On Hollywood: A Cruel Tradition

“Hollywood” is a general term that people in entertainment use to describe the industry as a whole. Hollywood is a macrocosm of actors and directors, writers and producers; all people who have essentially “made it” into an exclusive world of stardom. The journey to the elite is one of immense sweat and tears and rejection, particularly on the behave of the actors and actresses. Actors are required to endure the pressures of those in power in order to succeed in their careers despite their great capabilities as talent. More than often, this endurance includes uncomfortable and inappropriate situations with people who control the industry, and in turn, have the power to control you.   

The insidious behavior that I am speaking of is that of Harvey Weinstein and other men in Hollywood that have besieged the trust and careers of women for decades. This past week I have read numerous articles from those who have chosen to share their experiences of sexual harassment and abuse. This includes actresses such as Lupita Nyong'o, Gwyneth Paltrow and filmmaker Sarah Polley whose stories have been able to enlighten the public on the horrid behavior that Hollywood has blatantly ignored for years.

Aside from the personal stories that have been shared by valiant women in all levels of the industry, what has surprised us the most is the number of people who were aware of what was going on. This brings us to question the industry as we know it, as many people know it. The reason no one has spoken out about this in the past is because the behavior of Weinstein and others like him has become normalized in the business. Actresses are wary of this type of conduct because of the warnings they get --“go to the meeting but don’t accept the hotel invitation”, “make sure your agent stays with you”, and “try not to be left alone with him”. While these small remarks of good wisdom may seem like cordial tips from those more experienced, they are all but acceptable. Women should not be afraid that their director or producer/collaborator is going to assault them on Tuesday afternoon just because “that’s the way things work” in Hollywood.

This idea that powerful men can reside over the dignity and fate of these women is a disease that has plagued the business for far too long. That type of behavior is not isolated; it does not operate in a vacuum. The accusations against Weinstein, Woody Allen, Lars von Trier and many others are an ever-present problem with the infrastructure of Hollywood. What this tells us is that even though people (people with a lot of power) know this is going on, they persistently do nothing about it. Essentially it’s a chronic endorsement of an insatiable need to manipulate those within the industry.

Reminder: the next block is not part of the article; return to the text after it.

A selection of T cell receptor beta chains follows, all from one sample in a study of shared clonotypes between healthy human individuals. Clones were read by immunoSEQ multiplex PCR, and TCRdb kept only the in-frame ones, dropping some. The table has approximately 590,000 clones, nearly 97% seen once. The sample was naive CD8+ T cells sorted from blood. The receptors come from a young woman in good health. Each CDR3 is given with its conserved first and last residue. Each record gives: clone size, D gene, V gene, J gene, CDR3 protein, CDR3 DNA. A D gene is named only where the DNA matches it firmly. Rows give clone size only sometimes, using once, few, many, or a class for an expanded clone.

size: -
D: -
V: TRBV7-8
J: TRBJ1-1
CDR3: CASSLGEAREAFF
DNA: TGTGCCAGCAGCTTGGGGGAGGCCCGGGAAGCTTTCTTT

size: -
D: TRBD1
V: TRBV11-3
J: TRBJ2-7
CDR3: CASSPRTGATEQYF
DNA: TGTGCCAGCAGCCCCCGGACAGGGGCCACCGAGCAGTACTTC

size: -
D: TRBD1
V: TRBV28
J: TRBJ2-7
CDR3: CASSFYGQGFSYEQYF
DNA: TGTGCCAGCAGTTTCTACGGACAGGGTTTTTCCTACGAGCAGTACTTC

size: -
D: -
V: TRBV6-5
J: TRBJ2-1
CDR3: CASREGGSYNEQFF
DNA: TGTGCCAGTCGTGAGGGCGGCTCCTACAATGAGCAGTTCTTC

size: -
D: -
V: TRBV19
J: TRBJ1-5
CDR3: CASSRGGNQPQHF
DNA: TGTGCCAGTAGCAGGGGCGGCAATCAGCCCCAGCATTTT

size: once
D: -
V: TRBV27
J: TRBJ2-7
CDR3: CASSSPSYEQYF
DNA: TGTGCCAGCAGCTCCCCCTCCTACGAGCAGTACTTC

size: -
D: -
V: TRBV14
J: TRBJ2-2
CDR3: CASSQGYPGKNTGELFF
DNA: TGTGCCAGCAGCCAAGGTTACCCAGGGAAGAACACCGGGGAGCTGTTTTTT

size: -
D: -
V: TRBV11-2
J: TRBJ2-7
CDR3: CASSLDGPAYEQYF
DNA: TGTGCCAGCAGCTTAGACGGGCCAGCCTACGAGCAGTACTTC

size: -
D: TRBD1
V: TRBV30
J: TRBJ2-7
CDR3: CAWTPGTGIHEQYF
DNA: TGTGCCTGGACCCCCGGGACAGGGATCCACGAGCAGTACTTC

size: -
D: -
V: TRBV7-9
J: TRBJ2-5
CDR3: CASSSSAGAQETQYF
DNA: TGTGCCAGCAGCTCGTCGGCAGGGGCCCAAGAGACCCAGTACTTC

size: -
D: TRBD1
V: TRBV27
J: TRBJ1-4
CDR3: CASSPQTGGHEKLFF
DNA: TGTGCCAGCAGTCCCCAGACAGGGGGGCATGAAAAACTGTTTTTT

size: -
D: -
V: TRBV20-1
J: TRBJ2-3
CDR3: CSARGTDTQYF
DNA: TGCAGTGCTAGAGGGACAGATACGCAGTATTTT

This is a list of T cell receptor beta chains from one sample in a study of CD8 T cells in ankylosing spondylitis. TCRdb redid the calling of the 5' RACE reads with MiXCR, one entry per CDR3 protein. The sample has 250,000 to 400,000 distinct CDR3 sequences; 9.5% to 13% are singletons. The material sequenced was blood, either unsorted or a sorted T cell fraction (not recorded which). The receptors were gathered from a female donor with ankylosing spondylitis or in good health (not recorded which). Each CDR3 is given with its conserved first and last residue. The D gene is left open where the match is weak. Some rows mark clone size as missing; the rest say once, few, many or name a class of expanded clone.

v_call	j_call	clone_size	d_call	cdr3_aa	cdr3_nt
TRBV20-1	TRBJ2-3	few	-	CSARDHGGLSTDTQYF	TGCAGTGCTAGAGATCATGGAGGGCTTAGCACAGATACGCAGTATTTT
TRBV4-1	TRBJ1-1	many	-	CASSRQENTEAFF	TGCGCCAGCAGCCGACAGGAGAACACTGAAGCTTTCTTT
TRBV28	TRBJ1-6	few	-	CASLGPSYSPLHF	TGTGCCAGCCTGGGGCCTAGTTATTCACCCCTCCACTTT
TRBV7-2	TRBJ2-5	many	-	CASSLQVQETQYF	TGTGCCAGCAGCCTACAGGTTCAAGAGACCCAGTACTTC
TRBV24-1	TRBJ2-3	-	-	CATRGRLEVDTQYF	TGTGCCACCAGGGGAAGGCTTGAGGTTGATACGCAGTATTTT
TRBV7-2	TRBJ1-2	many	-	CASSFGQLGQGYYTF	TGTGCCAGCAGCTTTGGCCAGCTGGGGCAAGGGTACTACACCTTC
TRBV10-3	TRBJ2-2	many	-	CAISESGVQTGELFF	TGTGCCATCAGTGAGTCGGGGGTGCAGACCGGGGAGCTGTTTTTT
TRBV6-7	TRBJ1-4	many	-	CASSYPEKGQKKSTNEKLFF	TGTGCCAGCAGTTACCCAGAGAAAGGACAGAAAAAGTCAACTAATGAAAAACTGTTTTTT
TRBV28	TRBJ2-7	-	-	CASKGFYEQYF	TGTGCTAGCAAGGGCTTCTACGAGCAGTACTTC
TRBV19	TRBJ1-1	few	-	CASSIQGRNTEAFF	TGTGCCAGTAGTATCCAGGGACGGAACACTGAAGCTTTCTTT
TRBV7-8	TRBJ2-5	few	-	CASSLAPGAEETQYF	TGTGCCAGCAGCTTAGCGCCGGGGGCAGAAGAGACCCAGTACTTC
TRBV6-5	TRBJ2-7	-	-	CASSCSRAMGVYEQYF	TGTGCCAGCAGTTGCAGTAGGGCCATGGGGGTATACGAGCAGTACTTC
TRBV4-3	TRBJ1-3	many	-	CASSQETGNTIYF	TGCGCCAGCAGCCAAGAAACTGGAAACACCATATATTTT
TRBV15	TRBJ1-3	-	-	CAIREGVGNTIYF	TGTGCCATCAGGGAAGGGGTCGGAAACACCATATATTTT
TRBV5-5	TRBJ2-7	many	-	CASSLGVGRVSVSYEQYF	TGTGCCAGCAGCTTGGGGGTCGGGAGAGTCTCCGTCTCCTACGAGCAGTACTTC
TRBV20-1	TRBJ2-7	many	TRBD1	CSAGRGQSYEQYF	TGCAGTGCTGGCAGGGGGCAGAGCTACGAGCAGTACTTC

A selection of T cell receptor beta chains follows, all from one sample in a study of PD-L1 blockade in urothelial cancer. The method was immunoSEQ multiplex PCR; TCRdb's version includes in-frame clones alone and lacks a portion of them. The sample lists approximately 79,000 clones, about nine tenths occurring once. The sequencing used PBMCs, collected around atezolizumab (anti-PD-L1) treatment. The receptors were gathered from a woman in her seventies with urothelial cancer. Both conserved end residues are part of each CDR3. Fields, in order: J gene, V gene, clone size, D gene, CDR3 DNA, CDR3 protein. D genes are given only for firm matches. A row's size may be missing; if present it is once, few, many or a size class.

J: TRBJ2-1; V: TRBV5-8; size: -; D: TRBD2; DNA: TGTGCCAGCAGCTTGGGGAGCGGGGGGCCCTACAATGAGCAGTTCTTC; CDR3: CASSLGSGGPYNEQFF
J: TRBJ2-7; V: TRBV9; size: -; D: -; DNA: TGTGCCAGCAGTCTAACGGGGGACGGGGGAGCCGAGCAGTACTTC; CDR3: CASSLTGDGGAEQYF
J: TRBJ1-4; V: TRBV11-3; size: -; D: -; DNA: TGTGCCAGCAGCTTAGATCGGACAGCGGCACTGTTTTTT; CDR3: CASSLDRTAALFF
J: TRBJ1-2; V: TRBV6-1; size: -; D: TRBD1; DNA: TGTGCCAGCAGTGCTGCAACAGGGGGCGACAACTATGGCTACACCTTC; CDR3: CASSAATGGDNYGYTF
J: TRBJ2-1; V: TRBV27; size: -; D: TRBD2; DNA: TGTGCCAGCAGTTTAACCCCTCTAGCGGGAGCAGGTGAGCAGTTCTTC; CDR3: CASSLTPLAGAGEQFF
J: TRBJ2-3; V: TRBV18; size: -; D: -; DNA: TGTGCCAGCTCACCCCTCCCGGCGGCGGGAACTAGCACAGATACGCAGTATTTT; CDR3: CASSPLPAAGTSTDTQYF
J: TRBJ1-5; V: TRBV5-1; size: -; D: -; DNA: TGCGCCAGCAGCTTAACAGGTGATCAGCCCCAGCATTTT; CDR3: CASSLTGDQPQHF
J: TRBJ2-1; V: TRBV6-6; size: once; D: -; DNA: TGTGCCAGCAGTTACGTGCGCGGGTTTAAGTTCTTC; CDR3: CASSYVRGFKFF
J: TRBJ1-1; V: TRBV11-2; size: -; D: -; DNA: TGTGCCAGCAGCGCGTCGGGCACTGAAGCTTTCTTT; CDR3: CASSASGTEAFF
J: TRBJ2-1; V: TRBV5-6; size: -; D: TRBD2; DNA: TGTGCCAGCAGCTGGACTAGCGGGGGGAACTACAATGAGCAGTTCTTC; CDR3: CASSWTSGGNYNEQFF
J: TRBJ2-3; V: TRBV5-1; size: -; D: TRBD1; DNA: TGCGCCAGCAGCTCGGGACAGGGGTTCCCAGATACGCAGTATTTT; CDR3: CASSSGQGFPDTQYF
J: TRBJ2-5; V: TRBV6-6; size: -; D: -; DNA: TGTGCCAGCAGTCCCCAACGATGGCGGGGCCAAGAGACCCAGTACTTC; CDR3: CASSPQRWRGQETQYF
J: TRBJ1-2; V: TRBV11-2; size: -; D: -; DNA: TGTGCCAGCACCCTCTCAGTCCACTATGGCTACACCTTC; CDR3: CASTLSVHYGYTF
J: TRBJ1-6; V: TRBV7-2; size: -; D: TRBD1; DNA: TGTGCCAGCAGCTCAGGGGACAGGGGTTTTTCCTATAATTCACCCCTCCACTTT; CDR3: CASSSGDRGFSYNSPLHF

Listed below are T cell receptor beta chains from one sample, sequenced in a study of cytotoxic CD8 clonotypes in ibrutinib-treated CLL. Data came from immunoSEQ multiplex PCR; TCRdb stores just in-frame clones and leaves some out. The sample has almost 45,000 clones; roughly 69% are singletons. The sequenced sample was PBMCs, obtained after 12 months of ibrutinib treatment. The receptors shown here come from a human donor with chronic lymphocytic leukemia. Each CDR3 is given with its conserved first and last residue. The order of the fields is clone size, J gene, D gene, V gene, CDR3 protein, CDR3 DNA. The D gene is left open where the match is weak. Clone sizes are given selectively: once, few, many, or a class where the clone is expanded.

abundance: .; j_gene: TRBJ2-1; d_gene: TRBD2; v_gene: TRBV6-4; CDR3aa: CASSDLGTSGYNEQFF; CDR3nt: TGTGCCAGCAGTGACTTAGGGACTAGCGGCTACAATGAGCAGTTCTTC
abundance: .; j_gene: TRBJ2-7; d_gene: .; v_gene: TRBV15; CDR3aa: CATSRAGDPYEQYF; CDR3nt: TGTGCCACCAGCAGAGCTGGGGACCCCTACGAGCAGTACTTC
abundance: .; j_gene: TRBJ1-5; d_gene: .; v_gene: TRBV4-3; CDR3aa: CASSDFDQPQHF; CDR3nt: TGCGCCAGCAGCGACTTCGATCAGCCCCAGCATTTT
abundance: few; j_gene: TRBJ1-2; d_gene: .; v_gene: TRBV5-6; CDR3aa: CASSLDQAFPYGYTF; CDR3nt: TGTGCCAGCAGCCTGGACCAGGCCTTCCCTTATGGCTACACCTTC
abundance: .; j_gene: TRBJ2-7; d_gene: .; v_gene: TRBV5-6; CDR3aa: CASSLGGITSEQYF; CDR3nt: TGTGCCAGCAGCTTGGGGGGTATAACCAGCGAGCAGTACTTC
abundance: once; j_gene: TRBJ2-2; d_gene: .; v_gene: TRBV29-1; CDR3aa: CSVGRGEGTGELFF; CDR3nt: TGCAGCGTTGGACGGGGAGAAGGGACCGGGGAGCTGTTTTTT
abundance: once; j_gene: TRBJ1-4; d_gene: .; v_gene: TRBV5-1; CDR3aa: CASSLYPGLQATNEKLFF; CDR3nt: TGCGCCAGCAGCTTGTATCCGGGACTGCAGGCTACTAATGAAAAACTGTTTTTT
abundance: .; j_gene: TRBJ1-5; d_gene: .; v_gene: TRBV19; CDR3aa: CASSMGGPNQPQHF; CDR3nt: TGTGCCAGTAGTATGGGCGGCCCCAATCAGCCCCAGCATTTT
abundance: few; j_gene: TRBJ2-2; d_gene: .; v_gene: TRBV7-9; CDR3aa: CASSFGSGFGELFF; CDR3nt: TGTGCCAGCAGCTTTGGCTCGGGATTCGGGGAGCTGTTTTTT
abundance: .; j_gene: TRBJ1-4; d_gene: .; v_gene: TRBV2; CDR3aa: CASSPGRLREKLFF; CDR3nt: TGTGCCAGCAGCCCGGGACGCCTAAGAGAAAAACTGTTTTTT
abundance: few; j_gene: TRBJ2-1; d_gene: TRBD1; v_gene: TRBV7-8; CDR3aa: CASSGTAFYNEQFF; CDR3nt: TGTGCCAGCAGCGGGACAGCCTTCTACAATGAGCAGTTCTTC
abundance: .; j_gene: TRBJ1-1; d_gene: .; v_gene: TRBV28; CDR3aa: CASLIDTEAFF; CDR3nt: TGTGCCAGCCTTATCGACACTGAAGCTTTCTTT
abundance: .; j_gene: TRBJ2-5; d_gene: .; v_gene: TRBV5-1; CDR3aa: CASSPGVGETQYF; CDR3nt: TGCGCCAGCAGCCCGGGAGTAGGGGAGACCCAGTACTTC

This manipulation comes at a great cost. Those who are assaulted and abused, sometimes for years, are left with the mortification of knowing that brilliant people who are praised and adored by the public are actually monsters. But as the story goes, no one ever seems to be held accountable for anything. There has been some discussion about removing Weinstein’s name from every movie he has ever taken part in and changing the name of his company, which he was fired from earlier this month. The problem with this is that it will not change anything that he has already done. This man has had a prolific career all while degrading women and forcing himself upon them, how is taking his name off of the credits going to hurt him now? Should we also take the directing credits off of Woody Allen’s films even though he stars in half of them? Will Lars von Trier be less well known and critically acclaimed if they remove his films from the Criterion Collection? No, the answer to all of these questions is no. These men have made their mark in the industry with all their wit and talent and wicked manipulation of those beneath them. Discrediting them from their work will do nothing for the women they have already humiliated.

So how do we bring about change the heinous system that is our source for entertainment? In the words of John Stewart "The best defense against the bulls--t is vigilance. So if you smell something, say something." Although John Stewart was not specifically talking about sexual harassment in Hollywood, he does make a valid point: Vigilance and action from those in charge is what we should strive for from now on. That being said, I wish that I could believe that good will and merit by those who speak up will change anything in the near future, but I am doubtful. I am doubtful because even as a young student filmmaker, even I see the bulls--t every day and unfortunately my voice is not the only one being ignored. 

Harvey Weinstein's accusers